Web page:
Here is a link to a film about subways and elevated trains. If you skip to the 30:00 point there are some great color scenes of the trackless trolley electro buses.

http://www.youtube.com/watch?v=bWZcRo8wyO0
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Mr. Linsky
BusTalk's Offical Welcoming Committee



Joined: 16 Apr 2007
Posts: 5071
Location: BRENTWOOD, CA. - WOODMERE, N.Y.

PostPosted: Tue Jun 11, 2013 4:00 pm    Post subject: Reply with quote

It looks like more than one tree really did grown in Brooklyn back in the late forties as we see fleet #960 - a 37 passenger 1939 Mack Model 'Improved' (improved meaning an angled windshield) CT-3G and one of seventy-five likenesses numbered 900 to 974 operating for the City of New York Board of Transportation's Brooklyn Bus Division.

Purchased new by the defunct Brooklyn and Manhattan Transit Company's (BMT) Brooklyn Bus Corporation subsidiary in trade for fifty of the properties early thirties Mack model BT's, the 900's arrived in sharp looking all ivory bodies with wide fire engine red bands below the belt lines carrying the company flags and, between the headlamps, the familiar Trylon and Perisphere symbols of the New York World's Fair for which the buses were to serve.

Of note on #960 are the fresh air intakes to either side of the destination sign connected to a New York required full time mechanical ventilation system and sets of old fashioned horizontal sweep windshield wipers with bent arms to accommodate the angled windshield.

#960 and a sibling following it are seen on the #11 49th. Street/53rd. Street line heading for Fifth Avenue.

With the advent of the post war flooding of Brooklyn with new equipment in the late forties, #960 and its ilk all found themselves in early retirement by 1950.

Photo courtesy of 'Vintage-Vault75' and is available at eBay as item # 171056416798.

Mr. Linsky - Green Bus Lines, Inc., Jamaica, New York

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3-D Bob



Age: 67
Joined: 31 May 2013
Posts: 7
Location: Bronx, NY

PostPosted: Tue Jun 11, 2013 5:04 pm    Post subject: Reply with quote

Mr. Linsky...I have only recently joined "Bus Talk" and I must tell you how much I enjoy the site in general and your posts in particular. The wealth of information you possess and freely share is encyclopedic, not only an enjoyable education in itself, but staggering in it's volume and accurate detail. I grew up in the Bronx 3 short blocks from Southern Boulevard in the latter half of the fifties and remember to this day my first ride on a Surface Transport GM "old style". Those buses had a hell of a lot of character and personality even then and impacted me greatly. Due to the heavy bus traffic on the boulevard I was able to experience the variety of great color schemes of Surface, Fifth Ave. Coach with the great roof script as well as noting the differences between GM and Mack buses even back then. My interest became rekindled when I encountered the Corgi models when introduced a decade or so ago, (and yes, I did notice the squareness as opposed to the smooth roundness of the rear treatment) but all in all they were "close enough for Jazz" ! The Surface paint scheme from my experience was the later solid red and tan, and when I dove into the Corgi's I was intending to paint one to match. Amazingly for me, someone posted a custom painted version on Ebay that matched my memories and saved me considerable labor. The fellow even went as far as to augment the model with additional roof ventilators and detail. One evening recently I searched online for photos of vintage buses and wound up here. The first images I pulled up were your series of Surface Transport vehicles. Imagine the shock on my kisser when up comes the photo of bus # 1173. It was the exact bus this fellow modeled, even down to the number !!! Here I am looking at the screen and the same thing in the palm of my hand !! If I can figure out how to post images here I will share this with you and anyone else interested. The guy did a reasonable job on the model, it has a label that says "BC Transit Historical Coaches" but it was years ago and I cannot find a trace of him or it. But now I know where he got the reference image. I look forward to your future posts, thanks again for sharing your knowledge.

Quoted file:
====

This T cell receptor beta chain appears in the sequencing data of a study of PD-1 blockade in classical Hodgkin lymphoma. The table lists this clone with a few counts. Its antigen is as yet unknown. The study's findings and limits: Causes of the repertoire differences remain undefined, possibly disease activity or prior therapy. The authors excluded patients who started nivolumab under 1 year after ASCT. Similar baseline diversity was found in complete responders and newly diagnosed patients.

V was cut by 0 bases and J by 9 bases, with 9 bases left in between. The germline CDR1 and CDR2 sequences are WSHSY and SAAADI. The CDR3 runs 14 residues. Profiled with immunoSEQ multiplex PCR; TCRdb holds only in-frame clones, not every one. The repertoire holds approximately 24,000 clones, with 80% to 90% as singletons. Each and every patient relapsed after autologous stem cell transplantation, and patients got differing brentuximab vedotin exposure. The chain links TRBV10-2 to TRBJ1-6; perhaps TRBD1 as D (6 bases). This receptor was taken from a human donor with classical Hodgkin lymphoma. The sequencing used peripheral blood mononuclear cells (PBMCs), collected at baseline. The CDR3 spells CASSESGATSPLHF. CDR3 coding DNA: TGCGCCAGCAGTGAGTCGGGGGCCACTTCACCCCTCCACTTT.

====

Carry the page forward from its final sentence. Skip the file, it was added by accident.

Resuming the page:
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frankie



Age: 75
Joined: 01 Feb 2011
Posts: 737
Location: St. Peters, Mo.

PostPosted: Tue Jun 11, 2013 6:13 pm    Post subject: Reply with quote

Mr. Linsky wrote:
It looks like more than one tree really did grown in Brooklyn back in the late forties as we see fleet #960

Purchased new by the defunct Brooklyn and Manhattan Transit Company's (BMT) Brooklyn Bus Corporation subsidiary in trade for fifty of the properties early thirties Mack model BT's, the 900's arrived in sharp looking all ivory bodies with wide fire engine red bands below the belt lines carrying the company flags and, between the headlamps, the familiar Trylon and Perisphere symbols of the New York World's Fair for which the buses were to serve.

Mr. Linsky - Green Bus Lines, Inc., Jamaica, New York


Being born and raised in Brooklyn, I've always joked with people that when I moved out, the tree died! The sap left!